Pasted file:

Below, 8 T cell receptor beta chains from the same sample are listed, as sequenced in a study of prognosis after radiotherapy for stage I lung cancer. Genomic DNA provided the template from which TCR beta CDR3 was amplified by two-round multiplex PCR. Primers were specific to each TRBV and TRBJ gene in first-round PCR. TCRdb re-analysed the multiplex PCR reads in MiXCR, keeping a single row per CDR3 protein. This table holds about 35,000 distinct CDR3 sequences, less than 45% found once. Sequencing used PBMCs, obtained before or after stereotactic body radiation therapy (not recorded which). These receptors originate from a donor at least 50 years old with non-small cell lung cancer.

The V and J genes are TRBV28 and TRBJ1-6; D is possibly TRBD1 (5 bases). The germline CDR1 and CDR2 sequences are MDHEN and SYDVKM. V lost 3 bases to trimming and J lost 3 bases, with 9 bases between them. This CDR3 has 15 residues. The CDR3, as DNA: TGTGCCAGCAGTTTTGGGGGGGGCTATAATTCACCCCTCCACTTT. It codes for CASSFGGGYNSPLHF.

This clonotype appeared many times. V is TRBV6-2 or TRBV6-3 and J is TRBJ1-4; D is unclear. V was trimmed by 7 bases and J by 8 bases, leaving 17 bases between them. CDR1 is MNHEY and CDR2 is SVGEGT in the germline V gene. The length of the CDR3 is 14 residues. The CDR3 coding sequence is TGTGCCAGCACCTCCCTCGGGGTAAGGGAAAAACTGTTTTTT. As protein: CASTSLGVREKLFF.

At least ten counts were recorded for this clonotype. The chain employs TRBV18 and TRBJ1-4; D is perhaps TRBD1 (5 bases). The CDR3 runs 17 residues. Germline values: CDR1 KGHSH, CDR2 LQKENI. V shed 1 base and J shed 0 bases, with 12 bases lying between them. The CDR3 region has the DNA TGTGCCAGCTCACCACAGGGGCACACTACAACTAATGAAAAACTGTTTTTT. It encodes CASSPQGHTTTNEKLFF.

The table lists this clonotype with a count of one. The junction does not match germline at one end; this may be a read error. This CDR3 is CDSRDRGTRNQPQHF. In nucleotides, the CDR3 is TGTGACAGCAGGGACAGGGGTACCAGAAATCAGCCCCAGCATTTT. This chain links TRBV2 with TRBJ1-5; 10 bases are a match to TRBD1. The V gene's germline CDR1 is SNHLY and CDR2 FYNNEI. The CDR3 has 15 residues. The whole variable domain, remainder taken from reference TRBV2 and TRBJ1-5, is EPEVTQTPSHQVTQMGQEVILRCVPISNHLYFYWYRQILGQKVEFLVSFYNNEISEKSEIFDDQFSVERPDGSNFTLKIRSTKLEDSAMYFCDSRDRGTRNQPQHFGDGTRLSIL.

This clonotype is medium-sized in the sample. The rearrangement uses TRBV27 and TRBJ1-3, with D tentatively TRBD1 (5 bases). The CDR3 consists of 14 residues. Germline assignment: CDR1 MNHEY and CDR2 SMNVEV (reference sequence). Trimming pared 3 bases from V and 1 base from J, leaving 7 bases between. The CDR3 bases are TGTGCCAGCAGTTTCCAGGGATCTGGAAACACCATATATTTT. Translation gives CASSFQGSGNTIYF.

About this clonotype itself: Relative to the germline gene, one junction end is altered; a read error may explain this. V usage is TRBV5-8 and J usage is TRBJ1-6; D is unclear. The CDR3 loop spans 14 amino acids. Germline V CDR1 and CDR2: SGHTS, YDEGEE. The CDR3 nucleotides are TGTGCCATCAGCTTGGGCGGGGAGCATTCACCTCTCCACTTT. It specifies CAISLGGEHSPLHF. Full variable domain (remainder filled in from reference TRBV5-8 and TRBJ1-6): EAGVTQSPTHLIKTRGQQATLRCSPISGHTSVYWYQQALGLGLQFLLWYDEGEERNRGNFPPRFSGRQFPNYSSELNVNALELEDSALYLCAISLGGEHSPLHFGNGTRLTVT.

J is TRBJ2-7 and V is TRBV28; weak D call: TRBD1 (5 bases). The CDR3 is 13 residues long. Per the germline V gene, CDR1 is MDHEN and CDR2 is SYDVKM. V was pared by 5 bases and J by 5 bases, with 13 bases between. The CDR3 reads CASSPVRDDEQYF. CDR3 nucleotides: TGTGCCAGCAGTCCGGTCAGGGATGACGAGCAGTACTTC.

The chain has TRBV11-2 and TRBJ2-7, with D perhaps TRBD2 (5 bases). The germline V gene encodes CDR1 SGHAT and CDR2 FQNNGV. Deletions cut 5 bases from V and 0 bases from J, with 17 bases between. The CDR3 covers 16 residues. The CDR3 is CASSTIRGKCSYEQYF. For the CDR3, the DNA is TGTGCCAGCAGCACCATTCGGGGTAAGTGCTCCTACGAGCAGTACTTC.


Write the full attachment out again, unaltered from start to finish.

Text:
Below, 8 T cell receptor beta chains from the same sample are listed, as sequenced in a study of prognosis after radiotherapy for stage I lung cancer. Genomic DNA provided the template from which TCR beta CDR3 was amplified by two-round multiplex PCR. Primers were specific to each TRBV and TRBJ gene in first-round PCR. TCRdb re-analysed the multiplex PCR reads in MiXCR, keeping a single row per CDR3 protein. This table holds about 35,000 distinct CDR3 sequences, less than 45% found once. Sequencing used PBMCs, obtained before or after stereotactic body radiation therapy (not recorded which). These receptors originate from a donor at least 50 years old with non-small cell lung cancer.

The V and J genes are TRBV28 and TRBJ1-6; D is possibly TRBD1 (5 bases). The germline CDR1 and CDR2 sequences are MDHEN and SYDVKM. V lost 3 bases to trimming and J lost 3 bases, with 9 bases between them. This CDR3 has 15 residues. The CDR3, as DNA: TGTGCCAGCAGTTTTGGGGGGGGCTATAATTCACCCCTCCACTTT. It codes for CASSFGGGYNSPLHF.

This clonotype appeared many times. V is TRBV6-2 or TRBV6-3 and J is TRBJ1-4; D is unclear. V was trimmed by 7 bases and J by 8 bases, leaving 17 bases between them. CDR1 is MNHEY and CDR2 is SVGEGT in the germline V gene. The length of the CDR3 is 14 residues. The CDR3 coding sequence is TGTGCCAGCACCTCCCTCGGGGTAAGGGAAAAACTGTTTTTT. As protein: CASTSLGVREKLFF.

At least ten counts were recorded for this clonotype. The chain employs TRBV18 and TRBJ1-4; D is perhaps TRBD1 (5 bases). The CDR3 runs 17 residues. Germline values: CDR1 KGHSH, CDR2 LQKENI. V shed 1 base and J shed 0 bases, with 12 bases lying between them. The CDR3 region has the DNA TGTGCCAGCTCACCACAGGGGCACACTACAACTAATGAAAAACTGTTTTTT. It encodes CASSPQGHTTTNEKLFF.

The table lists this clonotype with a count of one. The junction does not match germline at one end; this may be a read error. This CDR3 is CDSRDRGTRNQPQHF. In nucleotides, the CDR3 is TGTGACAGCAGGGACAGGGGTACCAGAAATCAGCCCCAGCATTTT. This chain links TRBV2 with TRBJ1-5; 10 bases are a match to TRBD1. The V gene's germline CDR1 is SNHLY and CDR2 FYNNEI. The CDR3 has 15 residues. The whole variable domain, remainder taken from reference TRBV2 and TRBJ1-5, is EPEVTQTPSHQVTQMGQEVILRCVPISNHLYFYWYRQILGQKVEFLVSFYNNEISEKSEIFDDQFSVERPDGSNFTLKIRSTKLEDSAMYFCDSRDRGTRNQPQHFGDGTRLSIL.

This clonotype is medium-sized in the sample. The rearrangement uses TRBV27 and TRBJ1-3, with D tentatively TRBD1 (5 bases). The CDR3 consists of 14 residues. Germline assignment: CDR1 MNHEY and CDR2 SMNVEV (reference sequence). Trimming pared 3 bases from V and 1 base from J, leaving 7 bases between. The CDR3 bases are TGTGCCAGCAGTTTCCAGGGATCTGGAAACACCATATATTTT. Translation gives CASSFQGSGNTIYF.

About this clonotype itself: Relative to the germline gene, one junction end is altered; a read error may explain this. V usage is TRBV5-8 and J usage is TRBJ1-6; D is unclear. The CDR3 loop spans 14 amino acids. Germline V CDR1 and CDR2: SGHTS, YDEGEE. The CDR3 nucleotides are TGTGCCATCAGCTTGGGCGGGGAGCATTCACCTCTCCACTTT. It specifies CAISLGGEHSPLHF. Full variable domain (remainder filled in from reference TRBV5-8 and TRBJ1-6): EAGVTQSPTHLIKTRGQQATLRCSPISGHTSVYWYQQALGLGLQFLLWYDEGEERNRGNFPPRFSGRQFPNYSSELNVNALELEDSALYLCAISLGGEHSPLHFGNGTRLTVT.

J is TRBJ2-7 and V is TRBV28; weak D call: TRBD1 (5 bases). The CDR3 is 13 residues long. Per the germline V gene, CDR1 is MDHEN and CDR2 is SYDVKM. V was pared by 5 bases and J by 5 bases, with 13 bases between. The CDR3 reads CASSPVRDDEQYF. CDR3 nucleotides: TGTGCCAGCAGTCCGGTCAGGGATGACGAGCAGTACTTC.

The chain has TRBV11-2 and TRBJ2-7, with D perhaps TRBD2 (5 bases). The germline V gene encodes CDR1 SGHAT and CDR2 FQNNGV. Deletions cut 5 bases from V and 0 bases from J, with 17 bases between. The CDR3 covers 16 residues. The CDR3 is CASSTIRGKCSYEQYF. For the CDR3, the DNA is TGTGCCAGCAGCACCATTCGGGGTAAGTGCTCCTACGAGCAGTACTTC.